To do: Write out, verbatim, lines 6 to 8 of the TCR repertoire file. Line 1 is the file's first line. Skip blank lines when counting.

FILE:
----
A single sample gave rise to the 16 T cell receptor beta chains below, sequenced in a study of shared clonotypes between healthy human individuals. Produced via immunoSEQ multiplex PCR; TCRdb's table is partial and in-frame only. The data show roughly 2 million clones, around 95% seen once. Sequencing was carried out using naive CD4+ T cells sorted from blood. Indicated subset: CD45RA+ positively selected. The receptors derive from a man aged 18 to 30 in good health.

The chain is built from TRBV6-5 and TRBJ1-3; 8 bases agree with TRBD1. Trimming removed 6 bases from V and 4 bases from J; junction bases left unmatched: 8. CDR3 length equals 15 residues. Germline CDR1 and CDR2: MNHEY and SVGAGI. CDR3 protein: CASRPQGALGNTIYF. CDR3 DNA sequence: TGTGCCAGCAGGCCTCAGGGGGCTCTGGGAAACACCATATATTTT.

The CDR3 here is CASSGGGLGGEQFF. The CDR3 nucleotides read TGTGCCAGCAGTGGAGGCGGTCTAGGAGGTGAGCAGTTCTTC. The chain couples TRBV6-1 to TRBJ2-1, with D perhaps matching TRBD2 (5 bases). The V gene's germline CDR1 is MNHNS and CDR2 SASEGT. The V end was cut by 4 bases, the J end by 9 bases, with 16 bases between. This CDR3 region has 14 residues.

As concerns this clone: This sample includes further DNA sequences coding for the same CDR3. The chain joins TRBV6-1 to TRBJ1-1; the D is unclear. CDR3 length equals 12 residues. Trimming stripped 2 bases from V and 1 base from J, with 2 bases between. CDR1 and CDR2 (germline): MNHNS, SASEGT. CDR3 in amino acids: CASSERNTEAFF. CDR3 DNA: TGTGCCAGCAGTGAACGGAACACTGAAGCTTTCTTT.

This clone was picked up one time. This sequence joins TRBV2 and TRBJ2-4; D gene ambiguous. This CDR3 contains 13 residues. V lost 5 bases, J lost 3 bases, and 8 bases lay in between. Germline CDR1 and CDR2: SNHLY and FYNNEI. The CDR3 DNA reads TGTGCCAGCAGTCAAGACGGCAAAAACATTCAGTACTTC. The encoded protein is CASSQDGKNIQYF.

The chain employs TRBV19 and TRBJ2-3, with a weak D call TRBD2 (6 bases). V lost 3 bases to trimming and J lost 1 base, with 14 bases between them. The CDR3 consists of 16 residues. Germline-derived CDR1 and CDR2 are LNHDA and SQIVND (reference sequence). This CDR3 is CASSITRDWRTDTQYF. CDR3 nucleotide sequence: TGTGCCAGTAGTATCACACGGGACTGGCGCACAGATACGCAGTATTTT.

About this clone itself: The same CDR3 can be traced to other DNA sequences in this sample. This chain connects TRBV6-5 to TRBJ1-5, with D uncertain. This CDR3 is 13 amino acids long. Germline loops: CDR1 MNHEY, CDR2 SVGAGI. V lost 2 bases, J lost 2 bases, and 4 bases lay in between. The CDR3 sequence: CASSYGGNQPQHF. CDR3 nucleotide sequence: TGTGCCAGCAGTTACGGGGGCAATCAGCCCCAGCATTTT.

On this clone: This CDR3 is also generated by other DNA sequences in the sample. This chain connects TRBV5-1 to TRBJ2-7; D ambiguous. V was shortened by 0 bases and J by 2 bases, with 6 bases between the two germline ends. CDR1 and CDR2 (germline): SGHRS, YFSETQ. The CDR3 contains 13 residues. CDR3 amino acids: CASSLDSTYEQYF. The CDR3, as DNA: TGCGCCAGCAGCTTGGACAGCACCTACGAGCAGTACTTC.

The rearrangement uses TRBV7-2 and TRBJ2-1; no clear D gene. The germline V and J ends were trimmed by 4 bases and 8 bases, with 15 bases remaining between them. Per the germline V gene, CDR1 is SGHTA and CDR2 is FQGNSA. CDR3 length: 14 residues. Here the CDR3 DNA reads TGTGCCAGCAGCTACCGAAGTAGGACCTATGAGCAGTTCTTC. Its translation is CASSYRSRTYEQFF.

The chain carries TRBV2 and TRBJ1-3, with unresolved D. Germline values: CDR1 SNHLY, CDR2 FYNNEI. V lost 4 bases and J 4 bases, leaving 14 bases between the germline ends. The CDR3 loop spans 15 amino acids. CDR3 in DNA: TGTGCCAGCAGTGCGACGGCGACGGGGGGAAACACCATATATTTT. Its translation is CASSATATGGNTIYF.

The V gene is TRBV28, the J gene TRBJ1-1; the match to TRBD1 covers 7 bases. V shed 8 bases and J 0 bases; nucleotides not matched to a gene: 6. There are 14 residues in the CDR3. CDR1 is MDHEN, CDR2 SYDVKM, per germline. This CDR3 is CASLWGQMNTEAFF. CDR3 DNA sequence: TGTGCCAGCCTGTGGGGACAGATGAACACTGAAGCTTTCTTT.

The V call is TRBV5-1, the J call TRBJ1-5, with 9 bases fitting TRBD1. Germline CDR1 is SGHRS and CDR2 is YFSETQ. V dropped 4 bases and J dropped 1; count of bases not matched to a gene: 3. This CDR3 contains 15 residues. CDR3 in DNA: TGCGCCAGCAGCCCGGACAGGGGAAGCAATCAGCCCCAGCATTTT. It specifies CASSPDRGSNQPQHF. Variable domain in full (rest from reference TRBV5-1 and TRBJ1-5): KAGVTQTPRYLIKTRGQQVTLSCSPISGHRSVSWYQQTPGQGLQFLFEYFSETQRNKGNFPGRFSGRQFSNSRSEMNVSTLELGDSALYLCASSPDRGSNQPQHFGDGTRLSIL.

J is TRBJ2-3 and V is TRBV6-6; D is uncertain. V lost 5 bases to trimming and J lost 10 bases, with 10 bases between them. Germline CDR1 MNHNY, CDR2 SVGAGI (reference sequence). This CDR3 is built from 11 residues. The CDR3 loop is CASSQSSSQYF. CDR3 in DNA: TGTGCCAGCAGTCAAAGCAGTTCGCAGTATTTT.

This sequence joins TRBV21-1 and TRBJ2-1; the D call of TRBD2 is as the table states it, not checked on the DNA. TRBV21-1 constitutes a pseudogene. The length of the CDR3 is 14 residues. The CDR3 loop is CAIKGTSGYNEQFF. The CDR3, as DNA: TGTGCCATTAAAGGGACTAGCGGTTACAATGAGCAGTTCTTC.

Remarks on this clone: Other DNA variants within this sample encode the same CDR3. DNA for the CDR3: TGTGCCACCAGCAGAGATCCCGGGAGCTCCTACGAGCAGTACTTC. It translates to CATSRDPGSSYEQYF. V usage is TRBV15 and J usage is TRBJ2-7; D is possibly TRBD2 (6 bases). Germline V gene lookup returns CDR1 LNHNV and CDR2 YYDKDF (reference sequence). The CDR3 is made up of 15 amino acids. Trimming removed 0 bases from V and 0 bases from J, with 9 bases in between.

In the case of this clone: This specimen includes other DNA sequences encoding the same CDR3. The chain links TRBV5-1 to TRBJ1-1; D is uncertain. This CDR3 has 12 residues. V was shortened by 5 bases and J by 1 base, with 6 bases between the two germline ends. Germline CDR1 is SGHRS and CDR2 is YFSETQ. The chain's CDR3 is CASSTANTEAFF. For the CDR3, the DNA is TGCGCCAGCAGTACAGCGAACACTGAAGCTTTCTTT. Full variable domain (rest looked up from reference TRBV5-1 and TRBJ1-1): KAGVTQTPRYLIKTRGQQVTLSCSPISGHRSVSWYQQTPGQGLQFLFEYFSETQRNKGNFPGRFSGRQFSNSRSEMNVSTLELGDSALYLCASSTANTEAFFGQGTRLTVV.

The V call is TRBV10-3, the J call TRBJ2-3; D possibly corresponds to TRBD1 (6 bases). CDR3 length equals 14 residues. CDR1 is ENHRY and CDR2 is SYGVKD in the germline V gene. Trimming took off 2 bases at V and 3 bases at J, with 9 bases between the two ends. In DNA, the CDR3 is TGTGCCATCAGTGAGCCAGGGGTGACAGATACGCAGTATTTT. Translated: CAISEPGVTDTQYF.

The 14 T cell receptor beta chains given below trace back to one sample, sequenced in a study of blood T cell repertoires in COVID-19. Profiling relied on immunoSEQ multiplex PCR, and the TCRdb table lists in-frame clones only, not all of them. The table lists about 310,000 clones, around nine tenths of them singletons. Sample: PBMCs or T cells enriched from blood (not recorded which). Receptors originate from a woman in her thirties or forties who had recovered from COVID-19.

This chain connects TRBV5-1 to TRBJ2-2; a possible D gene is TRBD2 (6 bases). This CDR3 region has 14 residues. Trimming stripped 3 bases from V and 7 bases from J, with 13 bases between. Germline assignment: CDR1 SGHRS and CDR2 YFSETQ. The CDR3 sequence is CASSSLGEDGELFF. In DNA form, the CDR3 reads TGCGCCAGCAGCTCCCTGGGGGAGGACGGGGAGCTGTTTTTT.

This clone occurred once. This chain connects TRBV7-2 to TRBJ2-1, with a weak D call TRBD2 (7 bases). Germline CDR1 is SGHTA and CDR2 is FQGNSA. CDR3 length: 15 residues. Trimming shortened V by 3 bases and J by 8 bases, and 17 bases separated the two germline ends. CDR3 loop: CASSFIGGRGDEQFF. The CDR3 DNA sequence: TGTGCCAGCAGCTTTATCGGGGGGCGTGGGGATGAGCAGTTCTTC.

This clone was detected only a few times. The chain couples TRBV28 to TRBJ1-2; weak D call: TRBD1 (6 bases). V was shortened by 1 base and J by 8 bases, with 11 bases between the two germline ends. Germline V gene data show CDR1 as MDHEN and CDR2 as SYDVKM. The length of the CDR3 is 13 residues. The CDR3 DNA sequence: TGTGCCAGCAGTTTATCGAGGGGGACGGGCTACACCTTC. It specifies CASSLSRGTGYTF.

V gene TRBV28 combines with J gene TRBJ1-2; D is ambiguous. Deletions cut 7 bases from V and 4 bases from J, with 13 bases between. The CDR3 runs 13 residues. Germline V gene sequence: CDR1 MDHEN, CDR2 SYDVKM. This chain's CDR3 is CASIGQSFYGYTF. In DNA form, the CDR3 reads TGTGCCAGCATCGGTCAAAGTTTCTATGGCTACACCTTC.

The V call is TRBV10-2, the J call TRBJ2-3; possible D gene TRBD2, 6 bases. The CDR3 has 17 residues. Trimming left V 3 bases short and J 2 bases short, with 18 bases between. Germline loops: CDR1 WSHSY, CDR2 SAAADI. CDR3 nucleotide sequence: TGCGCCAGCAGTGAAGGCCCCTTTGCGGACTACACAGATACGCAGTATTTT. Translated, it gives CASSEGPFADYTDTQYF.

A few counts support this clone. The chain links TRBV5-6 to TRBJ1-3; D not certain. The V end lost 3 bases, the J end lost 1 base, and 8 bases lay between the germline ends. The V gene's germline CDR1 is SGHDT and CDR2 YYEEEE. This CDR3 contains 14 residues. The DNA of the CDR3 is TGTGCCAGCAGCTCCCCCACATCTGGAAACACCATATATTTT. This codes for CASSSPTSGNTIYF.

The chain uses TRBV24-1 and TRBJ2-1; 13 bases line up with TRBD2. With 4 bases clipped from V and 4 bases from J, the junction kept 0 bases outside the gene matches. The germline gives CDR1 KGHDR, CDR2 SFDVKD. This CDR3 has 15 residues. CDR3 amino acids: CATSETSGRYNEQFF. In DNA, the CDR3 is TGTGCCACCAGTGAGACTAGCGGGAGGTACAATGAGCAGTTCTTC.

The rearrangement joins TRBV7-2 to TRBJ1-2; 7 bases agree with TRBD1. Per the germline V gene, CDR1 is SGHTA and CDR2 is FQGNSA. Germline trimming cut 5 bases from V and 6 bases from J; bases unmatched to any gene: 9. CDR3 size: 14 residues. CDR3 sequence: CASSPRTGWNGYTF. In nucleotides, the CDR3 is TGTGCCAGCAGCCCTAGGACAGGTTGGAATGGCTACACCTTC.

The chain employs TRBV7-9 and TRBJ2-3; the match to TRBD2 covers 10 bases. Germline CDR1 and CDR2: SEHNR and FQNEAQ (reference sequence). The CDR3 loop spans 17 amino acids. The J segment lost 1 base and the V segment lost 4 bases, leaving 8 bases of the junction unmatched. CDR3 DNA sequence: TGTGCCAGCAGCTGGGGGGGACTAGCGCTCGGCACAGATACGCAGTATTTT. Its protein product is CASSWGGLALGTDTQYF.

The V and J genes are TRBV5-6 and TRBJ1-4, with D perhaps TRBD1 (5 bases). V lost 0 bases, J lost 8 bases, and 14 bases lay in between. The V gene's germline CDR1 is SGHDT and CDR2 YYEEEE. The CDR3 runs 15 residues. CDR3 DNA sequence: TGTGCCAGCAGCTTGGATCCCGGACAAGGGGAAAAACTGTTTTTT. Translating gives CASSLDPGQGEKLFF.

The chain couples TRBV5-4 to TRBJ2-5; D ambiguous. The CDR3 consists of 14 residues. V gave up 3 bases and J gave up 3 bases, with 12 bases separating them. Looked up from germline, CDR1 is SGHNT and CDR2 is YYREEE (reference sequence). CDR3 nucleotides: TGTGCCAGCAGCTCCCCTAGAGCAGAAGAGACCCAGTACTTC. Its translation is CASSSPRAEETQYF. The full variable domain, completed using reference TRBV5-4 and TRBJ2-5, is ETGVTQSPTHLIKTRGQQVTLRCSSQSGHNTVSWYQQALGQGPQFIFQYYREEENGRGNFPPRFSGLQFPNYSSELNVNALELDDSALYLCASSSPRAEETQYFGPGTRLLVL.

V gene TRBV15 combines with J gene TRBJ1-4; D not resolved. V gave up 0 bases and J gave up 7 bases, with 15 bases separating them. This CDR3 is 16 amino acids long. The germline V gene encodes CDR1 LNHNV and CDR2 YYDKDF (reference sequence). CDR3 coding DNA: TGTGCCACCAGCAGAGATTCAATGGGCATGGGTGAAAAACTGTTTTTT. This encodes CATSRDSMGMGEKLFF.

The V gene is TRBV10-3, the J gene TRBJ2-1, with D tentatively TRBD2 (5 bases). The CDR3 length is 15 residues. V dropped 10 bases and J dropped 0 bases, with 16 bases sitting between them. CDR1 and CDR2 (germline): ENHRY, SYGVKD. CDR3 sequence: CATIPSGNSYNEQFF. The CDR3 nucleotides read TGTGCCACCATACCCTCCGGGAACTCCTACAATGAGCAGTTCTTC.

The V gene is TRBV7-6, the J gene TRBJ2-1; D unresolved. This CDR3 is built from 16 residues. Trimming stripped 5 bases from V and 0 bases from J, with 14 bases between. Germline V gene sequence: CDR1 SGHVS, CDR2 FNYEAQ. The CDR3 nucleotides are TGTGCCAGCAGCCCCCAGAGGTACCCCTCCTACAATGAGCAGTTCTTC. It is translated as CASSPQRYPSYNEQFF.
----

The chain employs TRBV19 and TRBJ2-3, with a weak D call TRBD2 (6 bases). V lost 3 bases to trimming and J lost 1 base, with 14 bases between them. The CDR3 consists of 16 residues. Germline-derived CDR1 and CDR2 are LNHDA and SQIVND (reference sequence). This CDR3 is CASSITRDWRTDTQYF. CDR3 nucleotide sequence: TGTGCCAGTAGTATCACACGGGACTGGCGCACAGATACGCAGTATTTT.

About this clone itself: The same CDR3 can be traced to other DNA sequences in this sample. This chain connects TRBV6-5 to TRBJ1-5, with D uncertain. This CDR3 is 13 amino acids long. Germline loops: CDR1 MNHEY, CDR2 SVGAGI. V lost 2 bases, J lost 2 bases, and 4 bases lay in between. The CDR3 sequence: CASSYGGNQPQHF. CDR3 nucleotide sequence: TGTGCCAGCAGTTACGGGGGCAATCAGCCCCAGCATTTT.

On this clone: This CDR3 is also generated by other DNA sequences in the sample. This chain connects TRBV5-1 to TRBJ2-7; D ambiguous. V was shortened by 0 bases and J by 2 bases, with 6 bases between the two germline ends. CDR1 and CDR2 (germline): SGHRS, YFSETQ. The CDR3 contains 13 residues. CDR3 amino acids: CASSLDSTYEQYF. The CDR3, as DNA: TGCGCCAGCAGCTTGGACAGCACCTACGAGCAGTACTTC.